“I have carried on my own for a while now, just doing what I could, it is my ‘gym’ and my peace and quiet and it is very tempting not to change things. The only reason I thought it needed more people was because they will come a day when I cannot do it anymore and I don’t want it to go back to how it was. There is also the difficulty with getting the grass cut, the church only pays for three cuts a year and it is not enough. When we had the ‘two day clean up’ it made such a difference, it made me believe that the cemeteries overgrown state could be a thing of the past. It is hard work but it is so rewarding and the group that came along worked so hard and gave me hope for the future.”

Nora Platt

Over the 2 days the group cleared over 100 graves and two thirds of the area. They marked out clear paths for people to walk, removed moss carpets from the walls giving grave visitors somewhere to sit. It also gave the volunteers an opportunity to discuss further action. The group had decided to clear the graves on the first Tuesday of every month. Going forward the group have discussed other ideas they would like to put in place. They would like to become a constituted group in the future and would like to apply for funding to put together a notice board, they would also like to link in with local a business in Sheffield who would create an augmented reality video using QR codes telling the stories of the war hero and pit disaster graves.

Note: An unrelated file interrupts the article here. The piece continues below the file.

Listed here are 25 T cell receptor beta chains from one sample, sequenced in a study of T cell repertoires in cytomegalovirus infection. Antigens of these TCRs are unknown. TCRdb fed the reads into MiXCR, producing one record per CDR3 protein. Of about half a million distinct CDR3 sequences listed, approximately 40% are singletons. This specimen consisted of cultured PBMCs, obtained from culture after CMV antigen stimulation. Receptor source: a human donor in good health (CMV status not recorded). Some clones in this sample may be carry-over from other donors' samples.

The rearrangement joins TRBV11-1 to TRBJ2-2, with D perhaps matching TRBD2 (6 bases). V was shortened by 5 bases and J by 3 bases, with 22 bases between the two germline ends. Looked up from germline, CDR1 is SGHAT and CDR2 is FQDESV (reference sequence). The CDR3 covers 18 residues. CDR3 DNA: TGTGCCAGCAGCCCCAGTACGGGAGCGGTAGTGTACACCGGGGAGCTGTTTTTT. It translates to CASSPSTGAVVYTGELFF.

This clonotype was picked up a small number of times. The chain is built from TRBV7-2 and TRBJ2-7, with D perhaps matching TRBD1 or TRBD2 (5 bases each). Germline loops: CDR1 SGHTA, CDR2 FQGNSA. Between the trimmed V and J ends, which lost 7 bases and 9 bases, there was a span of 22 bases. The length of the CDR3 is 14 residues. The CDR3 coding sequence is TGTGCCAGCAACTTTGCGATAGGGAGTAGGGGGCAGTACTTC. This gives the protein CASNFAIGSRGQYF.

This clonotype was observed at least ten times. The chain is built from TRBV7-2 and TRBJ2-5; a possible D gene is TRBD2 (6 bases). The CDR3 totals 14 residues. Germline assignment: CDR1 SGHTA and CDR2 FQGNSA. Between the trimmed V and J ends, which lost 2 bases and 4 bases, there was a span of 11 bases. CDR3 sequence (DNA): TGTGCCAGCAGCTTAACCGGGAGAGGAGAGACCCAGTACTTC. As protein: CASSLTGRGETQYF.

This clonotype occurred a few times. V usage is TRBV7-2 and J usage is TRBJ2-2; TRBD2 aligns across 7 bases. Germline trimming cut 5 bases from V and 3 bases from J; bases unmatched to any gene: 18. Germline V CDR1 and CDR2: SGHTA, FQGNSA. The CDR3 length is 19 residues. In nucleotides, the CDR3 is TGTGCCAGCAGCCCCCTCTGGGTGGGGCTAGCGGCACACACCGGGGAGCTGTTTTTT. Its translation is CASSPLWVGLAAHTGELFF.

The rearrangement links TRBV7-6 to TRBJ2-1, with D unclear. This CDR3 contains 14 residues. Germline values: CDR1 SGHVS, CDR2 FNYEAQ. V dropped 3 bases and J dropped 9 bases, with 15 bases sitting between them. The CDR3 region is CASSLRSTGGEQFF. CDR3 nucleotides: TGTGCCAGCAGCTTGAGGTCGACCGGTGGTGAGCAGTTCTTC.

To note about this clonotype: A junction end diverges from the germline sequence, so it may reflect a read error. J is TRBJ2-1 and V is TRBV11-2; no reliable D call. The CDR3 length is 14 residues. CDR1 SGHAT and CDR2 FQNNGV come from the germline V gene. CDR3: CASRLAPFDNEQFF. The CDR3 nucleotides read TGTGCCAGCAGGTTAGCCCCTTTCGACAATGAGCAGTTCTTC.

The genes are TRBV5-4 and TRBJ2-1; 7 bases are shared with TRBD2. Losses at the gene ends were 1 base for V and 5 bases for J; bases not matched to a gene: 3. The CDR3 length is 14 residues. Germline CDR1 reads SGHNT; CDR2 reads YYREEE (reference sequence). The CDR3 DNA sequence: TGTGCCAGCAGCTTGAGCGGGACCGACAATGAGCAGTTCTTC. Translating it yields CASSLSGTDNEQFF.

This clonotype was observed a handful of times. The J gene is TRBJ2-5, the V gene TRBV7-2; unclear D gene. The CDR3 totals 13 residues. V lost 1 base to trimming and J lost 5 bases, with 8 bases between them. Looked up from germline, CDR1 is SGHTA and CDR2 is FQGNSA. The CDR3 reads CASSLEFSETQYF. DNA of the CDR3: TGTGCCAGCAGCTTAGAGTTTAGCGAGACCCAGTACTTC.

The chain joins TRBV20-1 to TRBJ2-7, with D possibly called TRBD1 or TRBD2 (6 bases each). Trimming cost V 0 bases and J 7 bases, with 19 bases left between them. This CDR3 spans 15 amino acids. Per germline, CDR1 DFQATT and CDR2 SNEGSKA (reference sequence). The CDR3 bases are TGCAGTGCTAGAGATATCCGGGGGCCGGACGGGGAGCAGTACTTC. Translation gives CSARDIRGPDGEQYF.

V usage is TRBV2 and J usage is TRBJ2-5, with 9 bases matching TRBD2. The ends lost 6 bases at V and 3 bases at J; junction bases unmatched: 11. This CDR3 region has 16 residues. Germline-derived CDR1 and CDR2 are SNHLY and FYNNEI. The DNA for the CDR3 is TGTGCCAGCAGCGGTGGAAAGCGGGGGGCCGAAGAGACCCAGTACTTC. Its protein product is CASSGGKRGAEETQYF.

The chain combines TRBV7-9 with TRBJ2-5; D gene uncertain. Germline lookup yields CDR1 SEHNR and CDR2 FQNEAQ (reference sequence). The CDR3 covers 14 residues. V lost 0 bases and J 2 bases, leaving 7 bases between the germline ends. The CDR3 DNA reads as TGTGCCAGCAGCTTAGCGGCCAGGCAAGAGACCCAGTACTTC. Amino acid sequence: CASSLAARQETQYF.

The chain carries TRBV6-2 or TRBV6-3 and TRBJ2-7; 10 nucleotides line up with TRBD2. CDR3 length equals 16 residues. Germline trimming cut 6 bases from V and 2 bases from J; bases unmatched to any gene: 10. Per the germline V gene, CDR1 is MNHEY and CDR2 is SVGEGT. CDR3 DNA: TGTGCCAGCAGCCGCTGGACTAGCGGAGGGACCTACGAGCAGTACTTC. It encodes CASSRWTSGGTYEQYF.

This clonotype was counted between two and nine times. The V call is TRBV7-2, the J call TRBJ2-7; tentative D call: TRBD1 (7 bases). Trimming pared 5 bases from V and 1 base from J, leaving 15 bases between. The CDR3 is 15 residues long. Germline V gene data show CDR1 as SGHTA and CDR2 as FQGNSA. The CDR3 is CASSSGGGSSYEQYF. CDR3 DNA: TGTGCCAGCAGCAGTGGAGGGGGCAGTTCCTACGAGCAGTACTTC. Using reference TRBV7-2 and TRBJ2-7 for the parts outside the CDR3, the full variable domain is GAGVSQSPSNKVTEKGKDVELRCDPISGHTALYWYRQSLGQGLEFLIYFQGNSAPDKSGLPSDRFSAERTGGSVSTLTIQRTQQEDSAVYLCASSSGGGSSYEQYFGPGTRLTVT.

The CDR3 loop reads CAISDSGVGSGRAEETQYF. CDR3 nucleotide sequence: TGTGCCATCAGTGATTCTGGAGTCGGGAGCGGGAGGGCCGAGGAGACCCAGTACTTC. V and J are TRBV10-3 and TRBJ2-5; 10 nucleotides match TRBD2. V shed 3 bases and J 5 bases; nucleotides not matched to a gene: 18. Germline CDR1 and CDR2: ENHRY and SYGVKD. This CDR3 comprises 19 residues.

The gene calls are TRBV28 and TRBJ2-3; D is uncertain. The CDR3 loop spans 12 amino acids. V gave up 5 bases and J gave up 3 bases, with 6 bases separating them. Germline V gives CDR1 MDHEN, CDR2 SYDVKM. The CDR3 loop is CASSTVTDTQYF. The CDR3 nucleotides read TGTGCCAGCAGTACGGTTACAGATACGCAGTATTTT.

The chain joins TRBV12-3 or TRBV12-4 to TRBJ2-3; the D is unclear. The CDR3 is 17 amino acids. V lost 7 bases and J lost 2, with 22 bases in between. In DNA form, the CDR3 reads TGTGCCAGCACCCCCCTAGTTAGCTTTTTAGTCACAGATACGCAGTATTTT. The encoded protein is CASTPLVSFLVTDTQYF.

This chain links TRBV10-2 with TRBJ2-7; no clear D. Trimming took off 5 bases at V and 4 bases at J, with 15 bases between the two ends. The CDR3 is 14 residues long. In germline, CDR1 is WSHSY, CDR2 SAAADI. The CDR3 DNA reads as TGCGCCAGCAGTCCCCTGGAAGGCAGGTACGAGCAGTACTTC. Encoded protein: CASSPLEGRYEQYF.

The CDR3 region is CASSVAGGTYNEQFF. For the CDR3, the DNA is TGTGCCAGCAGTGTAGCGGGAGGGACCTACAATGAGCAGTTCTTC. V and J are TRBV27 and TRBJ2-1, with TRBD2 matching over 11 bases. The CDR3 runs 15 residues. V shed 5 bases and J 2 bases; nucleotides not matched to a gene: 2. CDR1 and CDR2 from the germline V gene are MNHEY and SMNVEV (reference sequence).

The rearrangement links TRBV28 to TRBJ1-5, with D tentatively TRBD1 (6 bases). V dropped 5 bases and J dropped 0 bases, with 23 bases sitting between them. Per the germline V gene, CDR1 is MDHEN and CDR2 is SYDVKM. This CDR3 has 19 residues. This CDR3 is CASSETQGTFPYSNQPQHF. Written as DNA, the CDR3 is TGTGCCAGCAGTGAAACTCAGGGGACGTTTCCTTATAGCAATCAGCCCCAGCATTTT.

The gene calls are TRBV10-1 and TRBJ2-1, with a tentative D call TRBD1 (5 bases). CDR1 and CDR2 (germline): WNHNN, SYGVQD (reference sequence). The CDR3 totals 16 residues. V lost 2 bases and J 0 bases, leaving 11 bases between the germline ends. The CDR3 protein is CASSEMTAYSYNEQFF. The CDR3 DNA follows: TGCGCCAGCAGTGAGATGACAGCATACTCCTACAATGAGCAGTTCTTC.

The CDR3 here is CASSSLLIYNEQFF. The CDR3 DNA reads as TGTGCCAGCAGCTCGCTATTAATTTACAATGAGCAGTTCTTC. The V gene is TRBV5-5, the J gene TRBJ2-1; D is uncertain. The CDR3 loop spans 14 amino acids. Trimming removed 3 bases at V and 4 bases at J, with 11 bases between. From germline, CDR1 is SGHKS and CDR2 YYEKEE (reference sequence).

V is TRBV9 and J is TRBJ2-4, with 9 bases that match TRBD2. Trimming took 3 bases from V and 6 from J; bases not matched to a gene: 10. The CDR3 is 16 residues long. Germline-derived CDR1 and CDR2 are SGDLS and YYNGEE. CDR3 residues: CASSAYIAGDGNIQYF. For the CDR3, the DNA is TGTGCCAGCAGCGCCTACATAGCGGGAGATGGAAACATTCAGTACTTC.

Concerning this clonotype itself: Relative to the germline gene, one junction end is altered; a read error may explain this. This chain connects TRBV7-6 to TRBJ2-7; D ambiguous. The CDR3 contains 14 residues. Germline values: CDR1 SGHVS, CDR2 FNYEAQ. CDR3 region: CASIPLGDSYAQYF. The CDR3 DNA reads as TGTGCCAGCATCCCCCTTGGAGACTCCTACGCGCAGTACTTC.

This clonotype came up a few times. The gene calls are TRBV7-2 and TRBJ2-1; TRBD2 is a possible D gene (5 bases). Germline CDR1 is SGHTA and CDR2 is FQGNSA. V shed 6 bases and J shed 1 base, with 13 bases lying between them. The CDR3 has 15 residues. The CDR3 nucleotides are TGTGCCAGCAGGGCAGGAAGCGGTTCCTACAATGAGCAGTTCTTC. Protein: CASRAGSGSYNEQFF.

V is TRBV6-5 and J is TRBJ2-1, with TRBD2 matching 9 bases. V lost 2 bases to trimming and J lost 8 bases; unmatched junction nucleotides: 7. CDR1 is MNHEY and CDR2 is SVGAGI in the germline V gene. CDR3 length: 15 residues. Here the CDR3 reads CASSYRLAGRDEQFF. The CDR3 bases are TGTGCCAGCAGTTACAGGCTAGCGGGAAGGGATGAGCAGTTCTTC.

“We have set the first Tuesday in the month for having a clean up day. We are going to look at funding for equipment. We are looking at encouraging more local people to be involved and forming a Friends of Group. Form a long term plan for the continued care of the cemetery.”

Nora Platt

KBUG – Kiverton Bungalow Users Group

By Vicky Hilton, Community Organiser

Kiverton Bungalow Users Group (KBUG) are a group of RMBC tenants who have been active for a long period of time, with around 20 regular members involved. They have a weekly lunch club, bingo, a knit and natter, arrange social trips and generally help local older people to come together socially.

A couple of months ago, the KBUG group were going through a few changes and struggling a little bit to keep things going. In May, I attended their group meeting and was informed that the groups chair and treasurer had sent in their resignation letters. This was a bit of a shock for the group as it was out of the blue and no reason given, so it left the group a bit down and unsure if they really wanted to carry on.

At the meeting, I helped them in voting in new members to take up the positions which the group voted on. I offered support particularly to the member who had taken up the treasurer roll, who was nervous about the responsibility. I reminded the group of the services Rotherham Federation offered regarding helping with their accounts, and that they would have our support through this period.